Letters to the Editor

Twin Lakes result: 2 letters

Twin Lakes result is a shame

It's difficult to understand the rationale of those who voted "no" on the Twin Lakes proposal. When my wife and I were looking for a house, we kept coming back to Twin Lakes because it had something that other communities didn't have. It had (and still has) an aesthetic beauty, and it was always a delight to drive into Twin Lakes. The golf course is the crowning jewel of Twin Lakes — a real asset to our community.

I haven't ever used the golf course, and even if I never did, I would hate to risk losing it. Paying $25 a month seems a very small price to pay for such a valuable asset and to protect my property value as well. Why that's all of about 80 cents a day, less than you'd spend on a soft drink.

The failure of the Feb. 6 vote in favor of the proposal is very regrettable. It's a shame that the "no" voters don't recognize the value of the golf club.

Darrell Johnson, Twin Lakes


A second chance for Twin Lakes

Twin Lakes homeowners and neighbors, and members of the Twin Lakes Golf and Country Club, all have a second chance now. It's a small chance, but it's better than nothing.

On Feb. 6, Twin Lakes homeowners wisely voted down their board's proposed doubling of annual dues in order to fund the Twin Lakes Golf and Country Club, a separate and distinct corporation. That ill-conceived "solution" to the golf club's perennial money problems was knocked together by the two boards behind closed doors.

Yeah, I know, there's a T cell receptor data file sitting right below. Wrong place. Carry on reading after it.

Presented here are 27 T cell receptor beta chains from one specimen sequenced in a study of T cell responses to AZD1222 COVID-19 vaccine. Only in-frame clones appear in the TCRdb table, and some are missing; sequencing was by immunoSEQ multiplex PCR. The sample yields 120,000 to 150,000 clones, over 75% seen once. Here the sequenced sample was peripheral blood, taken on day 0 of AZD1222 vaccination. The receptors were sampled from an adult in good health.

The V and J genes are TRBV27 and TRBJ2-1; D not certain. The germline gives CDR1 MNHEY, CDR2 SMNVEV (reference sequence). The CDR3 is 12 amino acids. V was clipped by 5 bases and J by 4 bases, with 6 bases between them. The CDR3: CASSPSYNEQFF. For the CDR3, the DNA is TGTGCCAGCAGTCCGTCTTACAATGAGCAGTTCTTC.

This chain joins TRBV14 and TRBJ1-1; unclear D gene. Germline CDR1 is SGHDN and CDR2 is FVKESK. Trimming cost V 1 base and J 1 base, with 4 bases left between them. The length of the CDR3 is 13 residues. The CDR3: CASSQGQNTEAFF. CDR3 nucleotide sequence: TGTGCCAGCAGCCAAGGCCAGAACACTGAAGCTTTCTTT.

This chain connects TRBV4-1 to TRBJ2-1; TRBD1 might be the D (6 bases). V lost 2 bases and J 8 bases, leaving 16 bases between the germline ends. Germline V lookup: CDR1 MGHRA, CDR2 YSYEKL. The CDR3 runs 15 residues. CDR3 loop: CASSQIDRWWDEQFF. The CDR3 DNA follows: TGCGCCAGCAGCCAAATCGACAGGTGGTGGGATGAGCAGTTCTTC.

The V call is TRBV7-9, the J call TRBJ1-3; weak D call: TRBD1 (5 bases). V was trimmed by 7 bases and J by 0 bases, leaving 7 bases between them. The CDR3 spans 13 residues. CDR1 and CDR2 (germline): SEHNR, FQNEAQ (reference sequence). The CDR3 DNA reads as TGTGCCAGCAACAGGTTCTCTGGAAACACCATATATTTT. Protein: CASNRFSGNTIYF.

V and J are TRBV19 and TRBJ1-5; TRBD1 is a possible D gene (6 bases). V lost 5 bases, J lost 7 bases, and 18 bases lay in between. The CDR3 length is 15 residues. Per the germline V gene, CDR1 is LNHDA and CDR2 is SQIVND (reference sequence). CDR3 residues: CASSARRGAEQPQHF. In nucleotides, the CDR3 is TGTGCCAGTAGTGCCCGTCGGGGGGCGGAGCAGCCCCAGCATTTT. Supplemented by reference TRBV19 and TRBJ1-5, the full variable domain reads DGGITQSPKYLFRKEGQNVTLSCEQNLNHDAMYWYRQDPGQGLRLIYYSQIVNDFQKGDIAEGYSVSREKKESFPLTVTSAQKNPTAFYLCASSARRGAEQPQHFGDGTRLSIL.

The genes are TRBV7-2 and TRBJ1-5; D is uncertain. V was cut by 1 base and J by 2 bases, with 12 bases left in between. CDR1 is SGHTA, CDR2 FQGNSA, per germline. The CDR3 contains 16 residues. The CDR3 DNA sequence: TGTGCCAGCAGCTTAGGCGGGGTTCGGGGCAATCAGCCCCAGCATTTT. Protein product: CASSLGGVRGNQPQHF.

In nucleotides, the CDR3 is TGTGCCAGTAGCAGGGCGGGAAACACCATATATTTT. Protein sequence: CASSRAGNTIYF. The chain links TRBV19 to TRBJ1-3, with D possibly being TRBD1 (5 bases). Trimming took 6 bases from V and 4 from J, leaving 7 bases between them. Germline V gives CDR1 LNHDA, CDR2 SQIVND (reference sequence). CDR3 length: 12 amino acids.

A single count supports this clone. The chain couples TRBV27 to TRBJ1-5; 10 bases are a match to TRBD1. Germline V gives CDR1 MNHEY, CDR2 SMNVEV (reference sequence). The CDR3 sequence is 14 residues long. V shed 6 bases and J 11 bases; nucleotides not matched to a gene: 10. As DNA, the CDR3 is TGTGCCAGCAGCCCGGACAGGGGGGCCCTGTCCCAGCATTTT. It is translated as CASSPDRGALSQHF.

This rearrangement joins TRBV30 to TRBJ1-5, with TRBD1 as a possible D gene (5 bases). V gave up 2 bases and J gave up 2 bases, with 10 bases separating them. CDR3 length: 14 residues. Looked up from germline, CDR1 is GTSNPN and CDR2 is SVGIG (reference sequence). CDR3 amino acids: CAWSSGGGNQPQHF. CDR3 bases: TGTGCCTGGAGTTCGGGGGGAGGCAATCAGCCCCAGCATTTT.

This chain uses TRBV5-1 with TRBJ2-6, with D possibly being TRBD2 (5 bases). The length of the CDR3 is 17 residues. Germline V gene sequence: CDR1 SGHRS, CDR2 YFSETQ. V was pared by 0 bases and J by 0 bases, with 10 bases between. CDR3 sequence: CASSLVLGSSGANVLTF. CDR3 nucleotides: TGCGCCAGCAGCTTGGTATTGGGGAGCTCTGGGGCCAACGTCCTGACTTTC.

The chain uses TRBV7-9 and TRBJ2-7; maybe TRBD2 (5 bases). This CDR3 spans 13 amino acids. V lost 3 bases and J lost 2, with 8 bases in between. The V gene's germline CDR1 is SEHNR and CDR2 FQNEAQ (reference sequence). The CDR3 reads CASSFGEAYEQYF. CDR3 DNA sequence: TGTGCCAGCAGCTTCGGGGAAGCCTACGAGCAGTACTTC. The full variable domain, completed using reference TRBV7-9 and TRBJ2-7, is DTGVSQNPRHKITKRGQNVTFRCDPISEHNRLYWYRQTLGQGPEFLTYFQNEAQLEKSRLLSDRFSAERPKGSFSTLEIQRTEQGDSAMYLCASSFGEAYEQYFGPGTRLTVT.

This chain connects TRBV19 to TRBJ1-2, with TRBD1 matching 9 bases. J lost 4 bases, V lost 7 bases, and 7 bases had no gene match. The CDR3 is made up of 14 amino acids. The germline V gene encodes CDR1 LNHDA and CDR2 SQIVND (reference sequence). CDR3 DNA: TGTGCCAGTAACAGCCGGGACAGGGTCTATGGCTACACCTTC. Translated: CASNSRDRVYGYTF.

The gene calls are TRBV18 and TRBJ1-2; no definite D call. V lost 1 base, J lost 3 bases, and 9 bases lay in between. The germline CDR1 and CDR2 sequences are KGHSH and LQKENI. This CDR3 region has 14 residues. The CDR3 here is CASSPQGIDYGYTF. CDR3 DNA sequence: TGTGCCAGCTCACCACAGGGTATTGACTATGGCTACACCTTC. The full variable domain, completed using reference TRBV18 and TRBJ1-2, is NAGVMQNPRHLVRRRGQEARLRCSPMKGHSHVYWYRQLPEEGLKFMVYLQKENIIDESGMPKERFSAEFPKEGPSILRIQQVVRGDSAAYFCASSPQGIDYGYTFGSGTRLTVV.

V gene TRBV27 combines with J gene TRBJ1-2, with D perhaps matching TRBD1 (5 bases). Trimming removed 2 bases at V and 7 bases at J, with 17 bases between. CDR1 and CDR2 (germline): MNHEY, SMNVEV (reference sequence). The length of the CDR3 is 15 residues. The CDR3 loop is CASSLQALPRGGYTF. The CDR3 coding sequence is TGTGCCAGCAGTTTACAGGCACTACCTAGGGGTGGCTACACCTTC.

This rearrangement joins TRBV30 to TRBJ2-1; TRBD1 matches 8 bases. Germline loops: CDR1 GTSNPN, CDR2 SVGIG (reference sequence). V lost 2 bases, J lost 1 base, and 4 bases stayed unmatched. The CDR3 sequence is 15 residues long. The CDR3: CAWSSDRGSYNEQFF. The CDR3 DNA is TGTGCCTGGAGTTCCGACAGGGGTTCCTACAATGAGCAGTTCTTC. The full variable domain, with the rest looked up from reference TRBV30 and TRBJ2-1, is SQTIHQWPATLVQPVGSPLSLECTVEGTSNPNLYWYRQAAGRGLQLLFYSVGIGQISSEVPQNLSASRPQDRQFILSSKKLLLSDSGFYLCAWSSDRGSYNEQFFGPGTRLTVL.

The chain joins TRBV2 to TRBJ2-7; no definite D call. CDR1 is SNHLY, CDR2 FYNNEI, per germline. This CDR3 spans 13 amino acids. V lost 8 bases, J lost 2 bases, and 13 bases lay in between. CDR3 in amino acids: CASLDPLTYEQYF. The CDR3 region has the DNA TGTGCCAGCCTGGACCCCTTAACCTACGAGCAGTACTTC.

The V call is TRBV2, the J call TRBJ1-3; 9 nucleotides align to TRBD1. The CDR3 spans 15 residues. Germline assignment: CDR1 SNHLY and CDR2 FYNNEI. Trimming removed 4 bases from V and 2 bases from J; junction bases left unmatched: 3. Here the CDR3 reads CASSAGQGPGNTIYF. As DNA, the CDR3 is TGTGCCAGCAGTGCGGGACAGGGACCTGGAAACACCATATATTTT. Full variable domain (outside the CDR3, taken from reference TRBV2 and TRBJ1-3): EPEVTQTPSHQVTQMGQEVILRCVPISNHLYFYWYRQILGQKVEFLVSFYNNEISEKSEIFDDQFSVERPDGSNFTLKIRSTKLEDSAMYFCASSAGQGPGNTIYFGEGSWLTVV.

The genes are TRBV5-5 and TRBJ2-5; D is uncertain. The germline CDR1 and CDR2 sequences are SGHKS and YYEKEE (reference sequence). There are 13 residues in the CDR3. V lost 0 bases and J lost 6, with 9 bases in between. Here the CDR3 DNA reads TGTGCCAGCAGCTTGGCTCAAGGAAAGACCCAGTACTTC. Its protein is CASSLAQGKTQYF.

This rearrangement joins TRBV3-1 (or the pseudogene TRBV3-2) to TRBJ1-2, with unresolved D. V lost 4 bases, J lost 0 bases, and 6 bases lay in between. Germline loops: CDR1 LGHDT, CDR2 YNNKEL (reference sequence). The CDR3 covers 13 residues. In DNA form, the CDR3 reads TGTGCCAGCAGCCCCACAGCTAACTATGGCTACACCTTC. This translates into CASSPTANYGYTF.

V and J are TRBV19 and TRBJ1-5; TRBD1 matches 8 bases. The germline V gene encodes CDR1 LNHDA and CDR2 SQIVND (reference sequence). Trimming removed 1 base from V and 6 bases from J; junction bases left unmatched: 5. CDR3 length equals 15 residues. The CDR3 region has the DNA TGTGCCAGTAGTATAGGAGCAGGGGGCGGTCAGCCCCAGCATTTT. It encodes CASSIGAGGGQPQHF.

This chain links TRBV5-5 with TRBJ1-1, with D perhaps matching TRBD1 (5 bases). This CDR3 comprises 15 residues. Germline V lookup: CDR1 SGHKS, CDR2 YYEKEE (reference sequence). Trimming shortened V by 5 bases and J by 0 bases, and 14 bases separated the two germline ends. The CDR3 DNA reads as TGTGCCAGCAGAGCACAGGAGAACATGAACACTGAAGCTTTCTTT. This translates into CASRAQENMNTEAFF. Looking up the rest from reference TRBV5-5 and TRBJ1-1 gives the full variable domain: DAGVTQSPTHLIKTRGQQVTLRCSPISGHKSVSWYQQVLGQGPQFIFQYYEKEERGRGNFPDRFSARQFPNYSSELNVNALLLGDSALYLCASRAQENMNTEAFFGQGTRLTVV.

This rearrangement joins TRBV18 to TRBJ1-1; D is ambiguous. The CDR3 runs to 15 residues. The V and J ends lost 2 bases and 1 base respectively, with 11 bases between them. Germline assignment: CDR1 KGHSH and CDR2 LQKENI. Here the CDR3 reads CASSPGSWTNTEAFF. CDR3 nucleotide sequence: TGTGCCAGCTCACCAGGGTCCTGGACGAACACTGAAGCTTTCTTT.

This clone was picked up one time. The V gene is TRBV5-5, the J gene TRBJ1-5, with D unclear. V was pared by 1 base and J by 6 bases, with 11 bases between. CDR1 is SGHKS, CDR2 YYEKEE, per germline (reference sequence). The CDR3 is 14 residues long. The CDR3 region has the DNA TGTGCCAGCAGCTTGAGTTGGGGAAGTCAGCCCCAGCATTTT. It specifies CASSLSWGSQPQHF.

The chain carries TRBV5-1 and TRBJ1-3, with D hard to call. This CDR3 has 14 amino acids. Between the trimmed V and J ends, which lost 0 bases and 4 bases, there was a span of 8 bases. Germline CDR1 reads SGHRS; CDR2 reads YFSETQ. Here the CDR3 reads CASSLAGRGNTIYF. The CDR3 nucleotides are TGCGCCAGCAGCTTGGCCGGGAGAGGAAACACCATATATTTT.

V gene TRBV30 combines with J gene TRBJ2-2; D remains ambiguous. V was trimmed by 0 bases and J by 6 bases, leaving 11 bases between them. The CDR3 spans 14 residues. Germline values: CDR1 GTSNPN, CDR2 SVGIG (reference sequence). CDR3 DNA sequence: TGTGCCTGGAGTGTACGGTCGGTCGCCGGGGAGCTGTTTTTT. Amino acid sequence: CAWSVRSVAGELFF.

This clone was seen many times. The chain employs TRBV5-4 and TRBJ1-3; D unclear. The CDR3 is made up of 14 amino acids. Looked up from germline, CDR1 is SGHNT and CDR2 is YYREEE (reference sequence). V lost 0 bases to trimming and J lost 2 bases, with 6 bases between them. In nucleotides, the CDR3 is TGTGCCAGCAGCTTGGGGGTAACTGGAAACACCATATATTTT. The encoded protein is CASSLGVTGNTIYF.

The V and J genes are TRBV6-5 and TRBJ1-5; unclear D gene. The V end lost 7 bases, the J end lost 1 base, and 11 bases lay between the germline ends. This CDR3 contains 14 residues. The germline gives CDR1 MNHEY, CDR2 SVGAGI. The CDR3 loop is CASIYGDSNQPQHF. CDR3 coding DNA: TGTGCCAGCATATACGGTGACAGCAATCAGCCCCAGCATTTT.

It was never the sole responsibility of the two boards to determine what all was wrong with the golf club. Nor did the two boards ever have the right to force their one flawed solution to the golf club's mounting financial woes on homeowners.

We don't know if the golf club can survive because we're all in the dark. But we can do better. And maybe we still have time.

Both boards need to step back and let others, with other skills and other perspectives, get a good look of the golf club's viability and options by scrutinizing its successful competitors, its books, its operations and its assets. Many talented, capable, concerned people live here and enjoy the presence of the golf club, whether they play golf or not. Let them have a go at it.

Michael McLeod, Twin Lakes

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